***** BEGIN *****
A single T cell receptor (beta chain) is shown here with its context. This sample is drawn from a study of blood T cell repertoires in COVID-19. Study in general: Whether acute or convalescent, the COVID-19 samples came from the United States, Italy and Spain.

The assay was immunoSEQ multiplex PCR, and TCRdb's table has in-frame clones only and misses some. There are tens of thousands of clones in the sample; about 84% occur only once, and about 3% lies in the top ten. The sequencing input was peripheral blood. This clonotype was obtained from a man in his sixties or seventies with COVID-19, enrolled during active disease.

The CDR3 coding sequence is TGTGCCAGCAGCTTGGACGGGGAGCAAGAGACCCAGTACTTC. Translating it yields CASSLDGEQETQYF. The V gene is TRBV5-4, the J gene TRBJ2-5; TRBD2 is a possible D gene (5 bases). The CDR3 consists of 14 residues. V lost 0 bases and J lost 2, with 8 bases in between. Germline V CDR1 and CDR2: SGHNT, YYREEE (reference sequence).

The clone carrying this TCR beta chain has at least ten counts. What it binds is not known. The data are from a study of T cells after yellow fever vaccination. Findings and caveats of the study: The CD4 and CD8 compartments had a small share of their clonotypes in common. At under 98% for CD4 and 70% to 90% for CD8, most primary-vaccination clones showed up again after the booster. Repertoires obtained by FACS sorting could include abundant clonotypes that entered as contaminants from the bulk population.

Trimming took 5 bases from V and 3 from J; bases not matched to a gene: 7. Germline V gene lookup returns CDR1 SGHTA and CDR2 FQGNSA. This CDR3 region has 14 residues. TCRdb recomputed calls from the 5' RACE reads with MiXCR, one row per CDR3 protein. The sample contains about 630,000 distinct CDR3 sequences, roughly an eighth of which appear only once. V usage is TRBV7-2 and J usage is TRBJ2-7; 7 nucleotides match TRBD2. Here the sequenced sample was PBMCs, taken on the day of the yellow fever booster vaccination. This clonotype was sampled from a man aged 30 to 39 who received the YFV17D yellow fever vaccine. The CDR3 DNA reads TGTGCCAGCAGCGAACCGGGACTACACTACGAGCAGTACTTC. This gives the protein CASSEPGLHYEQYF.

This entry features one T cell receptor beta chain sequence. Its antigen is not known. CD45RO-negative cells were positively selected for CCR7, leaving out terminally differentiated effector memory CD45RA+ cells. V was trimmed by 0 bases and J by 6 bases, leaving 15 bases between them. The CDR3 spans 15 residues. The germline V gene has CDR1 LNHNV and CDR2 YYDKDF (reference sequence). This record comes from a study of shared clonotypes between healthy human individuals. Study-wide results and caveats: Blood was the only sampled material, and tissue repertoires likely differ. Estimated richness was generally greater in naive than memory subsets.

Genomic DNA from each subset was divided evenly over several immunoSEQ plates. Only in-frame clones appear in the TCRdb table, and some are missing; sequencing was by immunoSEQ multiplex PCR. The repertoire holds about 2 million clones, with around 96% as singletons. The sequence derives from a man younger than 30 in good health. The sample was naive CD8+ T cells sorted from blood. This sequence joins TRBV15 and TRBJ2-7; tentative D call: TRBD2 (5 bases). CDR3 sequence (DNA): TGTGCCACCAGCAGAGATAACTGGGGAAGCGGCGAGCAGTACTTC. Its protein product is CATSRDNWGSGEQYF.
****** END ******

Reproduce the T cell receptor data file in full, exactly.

A single T cell receptor (beta chain) is shown here with its context. This sample is drawn from a study of blood T cell repertoires in COVID-19. Study in general: Whether acute or convalescent, the COVID-19 samples came from the United States, Italy and Spain.

The assay was immunoSEQ multiplex PCR, and TCRdb's table has in-frame clones only and misses some. There are tens of thousands of clones in the sample; about 84% occur only once, and about 3% lies in the top ten. The sequencing input was peripheral blood. This clonotype was obtained from a man in his sixties or seventies with COVID-19, enrolled during active disease.

The CDR3 coding sequence is TGTGCCAGCAGCTTGGACGGGGAGCAAGAGACCCAGTACTTC. Translating it yields CASSLDGEQETQYF. The V gene is TRBV5-4, the J gene TRBJ2-5; TRBD2 is a possible D gene (5 bases). The CDR3 consists of 14 residues. V lost 0 bases and J lost 2, with 8 bases in between. Germline V CDR1 and CDR2: SGHNT, YYREEE (reference sequence).

The clone carrying this TCR beta chain has at least ten counts. What it binds is not known. The data are from a study of T cells after yellow fever vaccination. Findings and caveats of the study: The CD4 and CD8 compartments had a small share of their clonotypes in common. At under 98% for CD4 and 70% to 90% for CD8, most primary-vaccination clones showed up again after the booster. Repertoires obtained by FACS sorting could include abundant clonotypes that entered as contaminants from the bulk population.

Trimming took 5 bases from V and 3 from J; bases not matched to a gene: 7. Germline V gene lookup returns CDR1 SGHTA and CDR2 FQGNSA. This CDR3 region has 14 residues. TCRdb recomputed calls from the 5' RACE reads with MiXCR, one row per CDR3 protein. The sample contains about 630,000 distinct CDR3 sequences, roughly an eighth of which appear only once. V usage is TRBV7-2 and J usage is TRBJ2-7; 7 nucleotides match TRBD2. Here the sequenced sample was PBMCs, taken on the day of the yellow fever booster vaccination. This clonotype was sampled from a man aged 30 to 39 who received the YFV17D yellow fever vaccine. The CDR3 DNA reads TGTGCCAGCAGCGAACCGGGACTACACTACGAGCAGTACTTC. This gives the protein CASSEPGLHYEQYF.

This entry features one T cell receptor beta chain sequence. Its antigen is not known. CD45RO-negative cells were positively selected for CCR7, leaving out terminally differentiated effector memory CD45RA+ cells. V was trimmed by 0 bases and J by 6 bases, leaving 15 bases between them. The CDR3 spans 15 residues. The germline V gene has CDR1 LNHNV and CDR2 YYDKDF (reference sequence). This record comes from a study of shared clonotypes between healthy human individuals. Study-wide results and caveats: Blood was the only sampled material, and tissue repertoires likely differ. Estimated richness was generally greater in naive than memory subsets.

Genomic DNA from each subset was divided evenly over several immunoSEQ plates. Only in-frame clones appear in the TCRdb table, and some are missing; sequencing was by immunoSEQ multiplex PCR. The repertoire holds about 2 million clones, with around 96% as singletons. The sequence derives from a man younger than 30 in good health. The sample was naive CD8+ T cells sorted from blood. This sequence joins TRBV15 and TRBJ2-7; tentative D call: TRBD2 (5 bases). CDR3 sequence (DNA): TGTGCCACCAGCAGAGATAACTGGGGAAGCGGCGAGCAGTACTTC. Its protein product is CATSRDNWGSGEQYF.